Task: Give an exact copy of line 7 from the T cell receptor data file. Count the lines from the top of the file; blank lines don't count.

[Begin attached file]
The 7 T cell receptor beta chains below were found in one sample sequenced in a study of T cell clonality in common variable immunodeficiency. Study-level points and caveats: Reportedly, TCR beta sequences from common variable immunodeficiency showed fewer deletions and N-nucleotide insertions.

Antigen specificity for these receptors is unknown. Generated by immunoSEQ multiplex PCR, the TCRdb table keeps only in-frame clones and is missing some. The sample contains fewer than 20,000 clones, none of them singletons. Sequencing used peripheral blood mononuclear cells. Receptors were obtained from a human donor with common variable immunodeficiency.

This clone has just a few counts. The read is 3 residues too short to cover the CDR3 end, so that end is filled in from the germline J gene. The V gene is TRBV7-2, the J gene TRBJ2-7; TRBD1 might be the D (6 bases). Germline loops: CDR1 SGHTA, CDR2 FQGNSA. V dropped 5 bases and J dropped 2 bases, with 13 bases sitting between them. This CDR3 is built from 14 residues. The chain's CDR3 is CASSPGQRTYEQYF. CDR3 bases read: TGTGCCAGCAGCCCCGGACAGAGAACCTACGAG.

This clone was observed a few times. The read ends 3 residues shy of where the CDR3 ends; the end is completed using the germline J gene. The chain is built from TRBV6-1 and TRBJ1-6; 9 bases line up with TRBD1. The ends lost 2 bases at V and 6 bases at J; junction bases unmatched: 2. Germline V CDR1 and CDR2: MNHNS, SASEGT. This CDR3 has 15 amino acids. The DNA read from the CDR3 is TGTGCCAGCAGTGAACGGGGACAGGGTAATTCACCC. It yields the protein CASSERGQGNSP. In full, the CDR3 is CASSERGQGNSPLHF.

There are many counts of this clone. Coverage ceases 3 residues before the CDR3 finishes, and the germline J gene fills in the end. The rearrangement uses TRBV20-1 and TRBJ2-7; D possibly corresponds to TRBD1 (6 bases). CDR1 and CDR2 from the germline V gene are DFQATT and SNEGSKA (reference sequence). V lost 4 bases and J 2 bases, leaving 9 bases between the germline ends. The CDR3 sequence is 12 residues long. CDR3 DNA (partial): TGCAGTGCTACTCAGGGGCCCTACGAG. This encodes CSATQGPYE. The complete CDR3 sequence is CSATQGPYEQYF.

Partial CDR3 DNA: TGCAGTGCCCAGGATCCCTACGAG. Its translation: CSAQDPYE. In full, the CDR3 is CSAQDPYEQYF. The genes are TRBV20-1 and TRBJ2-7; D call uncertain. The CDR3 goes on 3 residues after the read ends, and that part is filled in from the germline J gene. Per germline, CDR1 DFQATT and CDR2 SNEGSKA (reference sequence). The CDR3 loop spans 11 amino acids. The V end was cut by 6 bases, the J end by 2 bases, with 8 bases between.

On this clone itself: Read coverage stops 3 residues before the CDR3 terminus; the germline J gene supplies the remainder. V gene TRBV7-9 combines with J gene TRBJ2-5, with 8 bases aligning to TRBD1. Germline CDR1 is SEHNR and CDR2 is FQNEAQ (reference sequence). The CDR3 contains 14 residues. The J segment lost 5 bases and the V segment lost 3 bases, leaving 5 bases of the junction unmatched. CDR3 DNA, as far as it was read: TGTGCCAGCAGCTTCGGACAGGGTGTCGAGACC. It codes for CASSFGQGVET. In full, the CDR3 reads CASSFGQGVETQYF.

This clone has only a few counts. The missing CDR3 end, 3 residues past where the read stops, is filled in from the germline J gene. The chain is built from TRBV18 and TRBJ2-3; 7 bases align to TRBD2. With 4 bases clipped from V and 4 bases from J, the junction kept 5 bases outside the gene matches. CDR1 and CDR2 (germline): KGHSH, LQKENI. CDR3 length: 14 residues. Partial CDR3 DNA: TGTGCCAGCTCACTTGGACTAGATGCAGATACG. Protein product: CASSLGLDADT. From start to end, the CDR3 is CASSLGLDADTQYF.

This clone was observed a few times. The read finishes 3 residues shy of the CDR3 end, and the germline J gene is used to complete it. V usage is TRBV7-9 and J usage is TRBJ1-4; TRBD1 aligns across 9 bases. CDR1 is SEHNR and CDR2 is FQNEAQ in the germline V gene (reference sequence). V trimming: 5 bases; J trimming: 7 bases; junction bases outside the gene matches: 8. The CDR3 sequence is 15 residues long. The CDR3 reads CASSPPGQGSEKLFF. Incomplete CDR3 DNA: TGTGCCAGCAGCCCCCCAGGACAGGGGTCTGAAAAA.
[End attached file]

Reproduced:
On this clone itself: Read coverage stops 3 residues before the CDR3 terminus; the germline J gene supplies the remainder. V gene TRBV7-9 combines with J gene TRBJ2-5, with 8 bases aligning to TRBD1. Germline CDR1 is SEHNR and CDR2 is FQNEAQ (reference sequence). The CDR3 contains 14 residues. The J segment lost 5 bases and the V segment lost 3 bases, leaving 5 bases of the junction unmatched. CDR3 DNA, as far as it was read: TGTGCCAGCAGCTTCGGACAGGGTGTCGAGACC. It codes for CASSFGQGVET. In full, the CDR3 reads CASSFGQGVETQYF.